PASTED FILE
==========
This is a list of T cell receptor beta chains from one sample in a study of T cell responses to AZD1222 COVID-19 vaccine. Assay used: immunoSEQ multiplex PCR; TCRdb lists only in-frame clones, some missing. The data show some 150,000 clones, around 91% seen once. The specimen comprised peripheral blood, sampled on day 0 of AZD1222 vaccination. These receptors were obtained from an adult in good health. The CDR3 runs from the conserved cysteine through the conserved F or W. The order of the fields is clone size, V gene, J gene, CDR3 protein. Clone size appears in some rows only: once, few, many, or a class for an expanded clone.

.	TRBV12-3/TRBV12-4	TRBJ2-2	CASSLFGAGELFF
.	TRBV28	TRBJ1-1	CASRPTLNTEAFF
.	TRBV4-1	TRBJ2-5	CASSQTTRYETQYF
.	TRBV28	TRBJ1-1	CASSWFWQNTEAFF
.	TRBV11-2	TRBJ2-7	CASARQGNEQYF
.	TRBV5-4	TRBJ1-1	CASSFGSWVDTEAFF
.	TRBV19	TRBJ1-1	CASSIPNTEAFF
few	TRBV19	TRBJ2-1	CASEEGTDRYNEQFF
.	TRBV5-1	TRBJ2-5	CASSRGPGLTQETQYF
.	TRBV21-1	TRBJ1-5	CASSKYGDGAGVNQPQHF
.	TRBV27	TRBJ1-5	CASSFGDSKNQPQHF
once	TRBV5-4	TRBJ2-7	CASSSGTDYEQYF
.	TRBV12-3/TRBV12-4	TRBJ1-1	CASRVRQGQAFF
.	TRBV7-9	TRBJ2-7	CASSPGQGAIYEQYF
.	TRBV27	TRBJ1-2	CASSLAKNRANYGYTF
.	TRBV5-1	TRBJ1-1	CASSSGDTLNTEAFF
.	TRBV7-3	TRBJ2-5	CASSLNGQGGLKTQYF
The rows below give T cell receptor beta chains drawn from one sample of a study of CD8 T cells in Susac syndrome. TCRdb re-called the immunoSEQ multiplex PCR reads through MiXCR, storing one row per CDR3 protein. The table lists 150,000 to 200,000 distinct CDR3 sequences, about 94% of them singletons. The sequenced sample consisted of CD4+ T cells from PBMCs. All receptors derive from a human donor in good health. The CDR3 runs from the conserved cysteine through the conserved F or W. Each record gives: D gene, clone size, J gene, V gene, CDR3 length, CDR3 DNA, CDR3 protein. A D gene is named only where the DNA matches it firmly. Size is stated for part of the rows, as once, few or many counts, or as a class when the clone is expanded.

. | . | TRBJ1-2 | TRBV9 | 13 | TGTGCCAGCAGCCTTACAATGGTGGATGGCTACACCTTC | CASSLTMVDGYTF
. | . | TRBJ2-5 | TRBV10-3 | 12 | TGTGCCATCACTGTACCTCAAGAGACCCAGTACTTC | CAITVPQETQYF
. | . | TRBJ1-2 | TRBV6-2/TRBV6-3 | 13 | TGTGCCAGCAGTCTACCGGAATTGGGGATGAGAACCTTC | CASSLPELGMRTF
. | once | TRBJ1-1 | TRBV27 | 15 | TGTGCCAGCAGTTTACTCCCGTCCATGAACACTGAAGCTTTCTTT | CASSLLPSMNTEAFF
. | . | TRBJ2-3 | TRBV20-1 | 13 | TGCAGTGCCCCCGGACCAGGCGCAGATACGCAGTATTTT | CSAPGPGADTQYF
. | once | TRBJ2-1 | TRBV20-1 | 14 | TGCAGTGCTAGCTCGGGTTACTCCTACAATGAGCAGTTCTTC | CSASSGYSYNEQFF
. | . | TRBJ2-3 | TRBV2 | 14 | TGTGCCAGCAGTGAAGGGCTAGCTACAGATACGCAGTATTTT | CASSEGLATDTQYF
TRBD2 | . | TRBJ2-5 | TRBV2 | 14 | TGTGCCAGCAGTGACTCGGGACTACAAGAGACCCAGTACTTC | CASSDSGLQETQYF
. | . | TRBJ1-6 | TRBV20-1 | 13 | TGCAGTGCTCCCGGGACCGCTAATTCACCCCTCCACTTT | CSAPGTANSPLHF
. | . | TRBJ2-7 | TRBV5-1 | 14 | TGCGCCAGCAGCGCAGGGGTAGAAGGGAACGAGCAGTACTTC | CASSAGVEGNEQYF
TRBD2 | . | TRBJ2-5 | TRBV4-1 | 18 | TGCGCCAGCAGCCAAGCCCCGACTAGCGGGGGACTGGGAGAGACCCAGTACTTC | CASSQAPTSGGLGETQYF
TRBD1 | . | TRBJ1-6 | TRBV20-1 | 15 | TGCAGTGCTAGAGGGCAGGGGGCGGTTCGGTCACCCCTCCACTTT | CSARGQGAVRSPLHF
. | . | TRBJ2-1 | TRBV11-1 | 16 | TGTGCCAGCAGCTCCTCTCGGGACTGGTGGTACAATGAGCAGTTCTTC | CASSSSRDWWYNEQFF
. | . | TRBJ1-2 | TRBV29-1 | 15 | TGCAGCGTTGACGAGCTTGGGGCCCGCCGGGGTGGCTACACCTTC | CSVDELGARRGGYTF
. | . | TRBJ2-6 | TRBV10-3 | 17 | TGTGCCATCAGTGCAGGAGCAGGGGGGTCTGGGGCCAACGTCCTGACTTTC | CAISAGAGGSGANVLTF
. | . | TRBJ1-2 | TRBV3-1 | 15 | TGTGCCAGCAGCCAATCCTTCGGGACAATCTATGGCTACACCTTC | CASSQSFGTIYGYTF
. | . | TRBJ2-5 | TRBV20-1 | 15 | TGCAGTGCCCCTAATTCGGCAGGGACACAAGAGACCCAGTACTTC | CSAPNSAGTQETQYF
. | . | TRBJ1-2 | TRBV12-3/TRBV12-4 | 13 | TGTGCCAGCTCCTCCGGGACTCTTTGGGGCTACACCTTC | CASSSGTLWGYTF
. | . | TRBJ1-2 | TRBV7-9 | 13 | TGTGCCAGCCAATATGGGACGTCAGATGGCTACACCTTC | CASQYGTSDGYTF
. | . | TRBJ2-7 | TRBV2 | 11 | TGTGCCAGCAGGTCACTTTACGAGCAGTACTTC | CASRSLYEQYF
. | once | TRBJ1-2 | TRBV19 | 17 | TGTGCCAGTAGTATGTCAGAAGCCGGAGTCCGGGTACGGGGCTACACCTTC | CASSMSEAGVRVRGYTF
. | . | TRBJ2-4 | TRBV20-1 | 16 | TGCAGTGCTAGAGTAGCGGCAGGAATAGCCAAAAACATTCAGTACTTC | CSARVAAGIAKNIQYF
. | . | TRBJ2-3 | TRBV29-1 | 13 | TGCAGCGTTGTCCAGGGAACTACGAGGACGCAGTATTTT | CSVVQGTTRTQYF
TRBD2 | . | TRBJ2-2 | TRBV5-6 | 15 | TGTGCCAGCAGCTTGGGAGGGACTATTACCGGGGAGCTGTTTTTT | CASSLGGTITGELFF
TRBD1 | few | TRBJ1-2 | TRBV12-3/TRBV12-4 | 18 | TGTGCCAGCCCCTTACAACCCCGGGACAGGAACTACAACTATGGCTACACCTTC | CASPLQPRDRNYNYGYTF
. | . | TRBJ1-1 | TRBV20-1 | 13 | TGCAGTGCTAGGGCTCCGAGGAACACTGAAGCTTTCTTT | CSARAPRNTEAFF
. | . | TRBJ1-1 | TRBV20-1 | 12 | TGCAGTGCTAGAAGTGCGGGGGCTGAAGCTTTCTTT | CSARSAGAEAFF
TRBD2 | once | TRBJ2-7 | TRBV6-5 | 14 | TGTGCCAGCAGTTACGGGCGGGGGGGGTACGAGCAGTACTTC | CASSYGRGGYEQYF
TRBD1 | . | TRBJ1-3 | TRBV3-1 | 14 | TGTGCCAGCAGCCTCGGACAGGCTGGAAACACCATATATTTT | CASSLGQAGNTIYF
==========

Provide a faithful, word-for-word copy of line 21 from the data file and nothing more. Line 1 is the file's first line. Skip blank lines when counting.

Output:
. | . | TRBJ2-5 | TRBV10-3 | 12 | TGTGCCATCACTGTACCTCAAGAGACCCAGTACTTC | CAITVPQETQYF